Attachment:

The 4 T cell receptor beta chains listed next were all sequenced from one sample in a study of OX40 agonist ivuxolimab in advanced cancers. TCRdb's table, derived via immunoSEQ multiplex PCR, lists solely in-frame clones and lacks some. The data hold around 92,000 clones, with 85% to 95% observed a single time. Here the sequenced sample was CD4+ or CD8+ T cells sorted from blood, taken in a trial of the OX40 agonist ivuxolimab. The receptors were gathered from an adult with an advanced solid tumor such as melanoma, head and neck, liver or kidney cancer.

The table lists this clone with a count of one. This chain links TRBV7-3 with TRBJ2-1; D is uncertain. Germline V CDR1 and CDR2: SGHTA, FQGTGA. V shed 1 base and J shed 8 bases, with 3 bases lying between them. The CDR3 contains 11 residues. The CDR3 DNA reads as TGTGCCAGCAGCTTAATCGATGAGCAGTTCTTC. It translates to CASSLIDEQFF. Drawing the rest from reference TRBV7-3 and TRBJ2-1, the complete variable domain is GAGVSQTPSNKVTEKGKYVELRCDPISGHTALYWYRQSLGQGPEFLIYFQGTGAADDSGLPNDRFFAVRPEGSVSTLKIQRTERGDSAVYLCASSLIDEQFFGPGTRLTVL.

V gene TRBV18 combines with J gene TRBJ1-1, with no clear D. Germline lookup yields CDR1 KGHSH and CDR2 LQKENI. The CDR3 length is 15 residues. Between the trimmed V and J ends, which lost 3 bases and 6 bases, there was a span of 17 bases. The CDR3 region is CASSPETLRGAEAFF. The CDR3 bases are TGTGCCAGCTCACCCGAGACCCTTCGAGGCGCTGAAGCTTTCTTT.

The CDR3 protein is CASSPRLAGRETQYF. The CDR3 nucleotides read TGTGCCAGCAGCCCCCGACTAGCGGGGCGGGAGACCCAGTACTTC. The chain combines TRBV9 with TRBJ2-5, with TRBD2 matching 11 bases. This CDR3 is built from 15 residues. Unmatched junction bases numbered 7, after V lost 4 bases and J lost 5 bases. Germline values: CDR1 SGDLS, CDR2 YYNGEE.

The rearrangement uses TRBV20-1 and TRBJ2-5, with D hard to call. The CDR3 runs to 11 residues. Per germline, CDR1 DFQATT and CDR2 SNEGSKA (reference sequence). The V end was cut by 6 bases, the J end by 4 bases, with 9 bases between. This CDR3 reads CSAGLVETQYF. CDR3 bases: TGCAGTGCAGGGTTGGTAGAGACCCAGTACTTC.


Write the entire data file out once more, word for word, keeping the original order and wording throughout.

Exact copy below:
The 4 T cell receptor beta chains listed next were all sequenced from one sample in a study of OX40 agonist ivuxolimab in advanced cancers. TCRdb's table, derived via immunoSEQ multiplex PCR, lists solely in-frame clones and lacks some. The data hold around 92,000 clones, with 85% to 95% observed a single time. Here the sequenced sample was CD4+ or CD8+ T cells sorted from blood, taken in a trial of the OX40 agonist ivuxolimab. The receptors were gathered from an adult with an advanced solid tumor such as melanoma, head and neck, liver or kidney cancer.

The table lists this clone with a count of one. This chain links TRBV7-3 with TRBJ2-1; D is uncertain. Germline V CDR1 and CDR2: SGHTA, FQGTGA. V shed 1 base and J shed 8 bases, with 3 bases lying between them. The CDR3 contains 11 residues. The CDR3 DNA reads as TGTGCCAGCAGCTTAATCGATGAGCAGTTCTTC. It translates to CASSLIDEQFF. Drawing the rest from reference TRBV7-3 and TRBJ2-1, the complete variable domain is GAGVSQTPSNKVTEKGKYVELRCDPISGHTALYWYRQSLGQGPEFLIYFQGTGAADDSGLPNDRFFAVRPEGSVSTLKIQRTERGDSAVYLCASSLIDEQFFGPGTRLTVL.

V gene TRBV18 combines with J gene TRBJ1-1, with no clear D. Germline lookup yields CDR1 KGHSH and CDR2 LQKENI. The CDR3 length is 15 residues. Between the trimmed V and J ends, which lost 3 bases and 6 bases, there was a span of 17 bases. The CDR3 region is CASSPETLRGAEAFF. The CDR3 bases are TGTGCCAGCTCACCCGAGACCCTTCGAGGCGCTGAAGCTTTCTTT.

The CDR3 protein is CASSPRLAGRETQYF. The CDR3 nucleotides read TGTGCCAGCAGCCCCCGACTAGCGGGGCGGGAGACCCAGTACTTC. The chain combines TRBV9 with TRBJ2-5, with TRBD2 matching 11 bases. This CDR3 is built from 15 residues. Unmatched junction bases numbered 7, after V lost 4 bases and J lost 5 bases. Germline values: CDR1 SGDLS, CDR2 YYNGEE.

The rearrangement uses TRBV20-1 and TRBJ2-5, with D hard to call. The CDR3 runs to 11 residues. Per germline, CDR1 DFQATT and CDR2 SNEGSKA (reference sequence). The V end was cut by 6 bases, the J end by 4 bases, with 9 bases between. This CDR3 reads CSAGLVETQYF. CDR3 bases: TGCAGTGCAGGGTTGGTAGAGACCCAGTACTTC.